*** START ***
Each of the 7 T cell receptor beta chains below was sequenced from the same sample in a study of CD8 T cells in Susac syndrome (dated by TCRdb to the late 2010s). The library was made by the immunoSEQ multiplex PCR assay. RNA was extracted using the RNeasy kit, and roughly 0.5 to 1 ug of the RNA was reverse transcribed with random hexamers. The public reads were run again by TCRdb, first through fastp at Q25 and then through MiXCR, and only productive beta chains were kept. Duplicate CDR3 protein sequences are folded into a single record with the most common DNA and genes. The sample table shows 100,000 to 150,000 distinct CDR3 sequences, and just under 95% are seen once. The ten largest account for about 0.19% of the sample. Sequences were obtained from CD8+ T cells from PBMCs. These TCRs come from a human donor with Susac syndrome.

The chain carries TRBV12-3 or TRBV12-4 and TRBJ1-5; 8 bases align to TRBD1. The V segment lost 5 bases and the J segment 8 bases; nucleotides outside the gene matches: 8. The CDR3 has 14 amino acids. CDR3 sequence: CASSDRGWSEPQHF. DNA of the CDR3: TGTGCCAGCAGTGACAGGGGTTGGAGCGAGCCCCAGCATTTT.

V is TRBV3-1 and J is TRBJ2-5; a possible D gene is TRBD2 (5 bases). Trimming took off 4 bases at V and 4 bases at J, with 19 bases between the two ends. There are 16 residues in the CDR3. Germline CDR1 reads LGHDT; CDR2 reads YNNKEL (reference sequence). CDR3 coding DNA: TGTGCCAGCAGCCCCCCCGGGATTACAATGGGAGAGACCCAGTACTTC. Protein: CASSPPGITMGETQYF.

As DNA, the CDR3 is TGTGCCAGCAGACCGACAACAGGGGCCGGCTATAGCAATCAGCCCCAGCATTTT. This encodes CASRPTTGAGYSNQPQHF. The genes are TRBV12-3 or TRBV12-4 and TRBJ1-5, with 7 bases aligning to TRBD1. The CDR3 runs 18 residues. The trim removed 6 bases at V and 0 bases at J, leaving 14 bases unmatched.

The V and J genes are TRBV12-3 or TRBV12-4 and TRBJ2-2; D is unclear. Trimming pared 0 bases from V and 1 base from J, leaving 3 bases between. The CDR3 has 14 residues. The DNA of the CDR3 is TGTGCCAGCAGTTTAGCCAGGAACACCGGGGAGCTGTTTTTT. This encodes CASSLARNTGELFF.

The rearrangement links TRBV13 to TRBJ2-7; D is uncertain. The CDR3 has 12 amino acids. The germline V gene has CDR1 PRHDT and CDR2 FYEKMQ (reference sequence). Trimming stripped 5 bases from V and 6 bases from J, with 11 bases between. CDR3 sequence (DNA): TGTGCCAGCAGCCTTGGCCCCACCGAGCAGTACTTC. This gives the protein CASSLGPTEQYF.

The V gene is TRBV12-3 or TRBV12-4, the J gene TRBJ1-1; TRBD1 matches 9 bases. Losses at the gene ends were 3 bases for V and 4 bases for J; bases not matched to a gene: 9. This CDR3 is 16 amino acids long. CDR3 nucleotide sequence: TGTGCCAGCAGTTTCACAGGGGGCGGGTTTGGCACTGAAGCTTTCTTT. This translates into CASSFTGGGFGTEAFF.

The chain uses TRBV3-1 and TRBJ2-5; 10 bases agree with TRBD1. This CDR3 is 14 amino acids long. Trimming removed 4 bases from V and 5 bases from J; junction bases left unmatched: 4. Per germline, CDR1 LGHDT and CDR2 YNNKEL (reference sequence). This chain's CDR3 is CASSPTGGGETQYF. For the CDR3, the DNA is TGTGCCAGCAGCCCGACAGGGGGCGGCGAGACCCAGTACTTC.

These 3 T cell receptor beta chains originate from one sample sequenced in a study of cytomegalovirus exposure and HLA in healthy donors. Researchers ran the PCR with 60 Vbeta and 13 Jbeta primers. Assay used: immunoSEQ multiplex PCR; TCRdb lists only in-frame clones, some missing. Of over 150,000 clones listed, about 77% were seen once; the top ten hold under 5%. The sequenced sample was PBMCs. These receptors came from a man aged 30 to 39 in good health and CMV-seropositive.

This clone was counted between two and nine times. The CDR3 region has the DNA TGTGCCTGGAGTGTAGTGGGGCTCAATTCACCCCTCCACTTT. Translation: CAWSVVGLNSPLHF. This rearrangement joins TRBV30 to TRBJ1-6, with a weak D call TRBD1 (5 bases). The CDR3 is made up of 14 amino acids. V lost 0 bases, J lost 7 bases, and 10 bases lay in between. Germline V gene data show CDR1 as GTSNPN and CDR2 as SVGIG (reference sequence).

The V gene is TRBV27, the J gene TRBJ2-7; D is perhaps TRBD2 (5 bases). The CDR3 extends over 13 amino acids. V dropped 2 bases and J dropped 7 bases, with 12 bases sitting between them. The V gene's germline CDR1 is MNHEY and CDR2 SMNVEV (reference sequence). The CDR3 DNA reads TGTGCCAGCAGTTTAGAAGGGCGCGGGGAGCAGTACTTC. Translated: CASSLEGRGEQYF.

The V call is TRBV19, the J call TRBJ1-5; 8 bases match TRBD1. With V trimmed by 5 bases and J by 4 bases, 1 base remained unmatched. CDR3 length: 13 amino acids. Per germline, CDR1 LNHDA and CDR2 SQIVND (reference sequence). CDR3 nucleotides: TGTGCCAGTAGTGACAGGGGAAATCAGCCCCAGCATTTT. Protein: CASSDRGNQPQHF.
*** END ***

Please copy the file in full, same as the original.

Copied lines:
Each of the 7 T cell receptor beta chains below was sequenced from the same sample in a study of CD8 T cells in Susac syndrome (dated by TCRdb to the late 2010s). The library was made by the immunoSEQ multiplex PCR assay. RNA was extracted using the RNeasy kit, and roughly 0.5 to 1 ug of the RNA was reverse transcribed with random hexamers. The public reads were run again by TCRdb, first through fastp at Q25 and then through MiXCR, and only productive beta chains were kept. Duplicate CDR3 protein sequences are folded into a single record with the most common DNA and genes. The sample table shows 100,000 to 150,000 distinct CDR3 sequences, and just under 95% are seen once. The ten largest account for about 0.19% of the sample. Sequences were obtained from CD8+ T cells from PBMCs. These TCRs come from a human donor with Susac syndrome.

The chain carries TRBV12-3 or TRBV12-4 and TRBJ1-5; 8 bases align to TRBD1. The V segment lost 5 bases and the J segment 8 bases; nucleotides outside the gene matches: 8. The CDR3 has 14 amino acids. CDR3 sequence: CASSDRGWSEPQHF. DNA of the CDR3: TGTGCCAGCAGTGACAGGGGTTGGAGCGAGCCCCAGCATTTT.

V is TRBV3-1 and J is TRBJ2-5; a possible D gene is TRBD2 (5 bases). Trimming took off 4 bases at V and 4 bases at J, with 19 bases between the two ends. There are 16 residues in the CDR3. Germline CDR1 reads LGHDT; CDR2 reads YNNKEL (reference sequence). CDR3 coding DNA: TGTGCCAGCAGCCCCCCCGGGATTACAATGGGAGAGACCCAGTACTTC. Protein: CASSPPGITMGETQYF.

As DNA, the CDR3 is TGTGCCAGCAGACCGACAACAGGGGCCGGCTATAGCAATCAGCCCCAGCATTTT. This encodes CASRPTTGAGYSNQPQHF. The genes are TRBV12-3 or TRBV12-4 and TRBJ1-5, with 7 bases aligning to TRBD1. The CDR3 runs 18 residues. The trim removed 6 bases at V and 0 bases at J, leaving 14 bases unmatched.

The V and J genes are TRBV12-3 or TRBV12-4 and TRBJ2-2; D is unclear. Trimming pared 0 bases from V and 1 base from J, leaving 3 bases between. The CDR3 has 14 residues. The DNA of the CDR3 is TGTGCCAGCAGTTTAGCCAGGAACACCGGGGAGCTGTTTTTT. This encodes CASSLARNTGELFF.

The rearrangement links TRBV13 to TRBJ2-7; D is uncertain. The CDR3 has 12 amino acids. The germline V gene has CDR1 PRHDT and CDR2 FYEKMQ (reference sequence). Trimming stripped 5 bases from V and 6 bases from J, with 11 bases between. CDR3 sequence (DNA): TGTGCCAGCAGCCTTGGCCCCACCGAGCAGTACTTC. This gives the protein CASSLGPTEQYF.

The V gene is TRBV12-3 or TRBV12-4, the J gene TRBJ1-1; TRBD1 matches 9 bases. Losses at the gene ends were 3 bases for V and 4 bases for J; bases not matched to a gene: 9. This CDR3 is 16 amino acids long. CDR3 nucleotide sequence: TGTGCCAGCAGTTTCACAGGGGGCGGGTTTGGCACTGAAGCTTTCTTT. This translates into CASSFTGGGFGTEAFF.

The chain uses TRBV3-1 and TRBJ2-5; 10 bases agree with TRBD1. This CDR3 is 14 amino acids long. Trimming removed 4 bases from V and 5 bases from J; junction bases left unmatched: 4. Per germline, CDR1 LGHDT and CDR2 YNNKEL (reference sequence). This chain's CDR3 is CASSPTGGGETQYF. For the CDR3, the DNA is TGTGCCAGCAGCCCGACAGGGGGCGGCGAGACCCAGTACTTC.

These 3 T cell receptor beta chains originate from one sample sequenced in a study of cytomegalovirus exposure and HLA in healthy donors. Researchers ran the PCR with 60 Vbeta and 13 Jbeta primers. Assay used: immunoSEQ multiplex PCR; TCRdb lists only in-frame clones, some missing. Of over 150,000 clones listed, about 77% were seen once; the top ten hold under 5%. The sequenced sample was PBMCs. These receptors came from a man aged 30 to 39 in good health and CMV-seropositive.

This clone was counted between two and nine times. The CDR3 region has the DNA TGTGCCTGGAGTGTAGTGGGGCTCAATTCACCCCTCCACTTT. Translation: CAWSVVGLNSPLHF. This rearrangement joins TRBV30 to TRBJ1-6, with a weak D call TRBD1 (5 bases). The CDR3 is made up of 14 amino acids. V lost 0 bases, J lost 7 bases, and 10 bases lay in between. Germline V gene data show CDR1 as GTSNPN and CDR2 as SVGIG (reference sequence).

The V gene is TRBV27, the J gene TRBJ2-7; D is perhaps TRBD2 (5 bases). The CDR3 extends over 13 amino acids. V dropped 2 bases and J dropped 7 bases, with 12 bases sitting between them. The V gene's germline CDR1 is MNHEY and CDR2 SMNVEV (reference sequence). The CDR3 DNA reads TGTGCCAGCAGTTTAGAAGGGCGCGGGGAGCAGTACTTC. Translated: CASSLEGRGEQYF.

The V call is TRBV19, the J call TRBJ1-5; 8 bases match TRBD1. With V trimmed by 5 bases and J by 4 bases, 1 base remained unmatched. CDR3 length: 13 amino acids. Per germline, CDR1 LNHDA and CDR2 SQIVND (reference sequence). CDR3 nucleotides: TGTGCCAGTAGTGACAGGGGAAATCAGCCCCAGCATTTT. Protein: CASSDRGNQPQHF.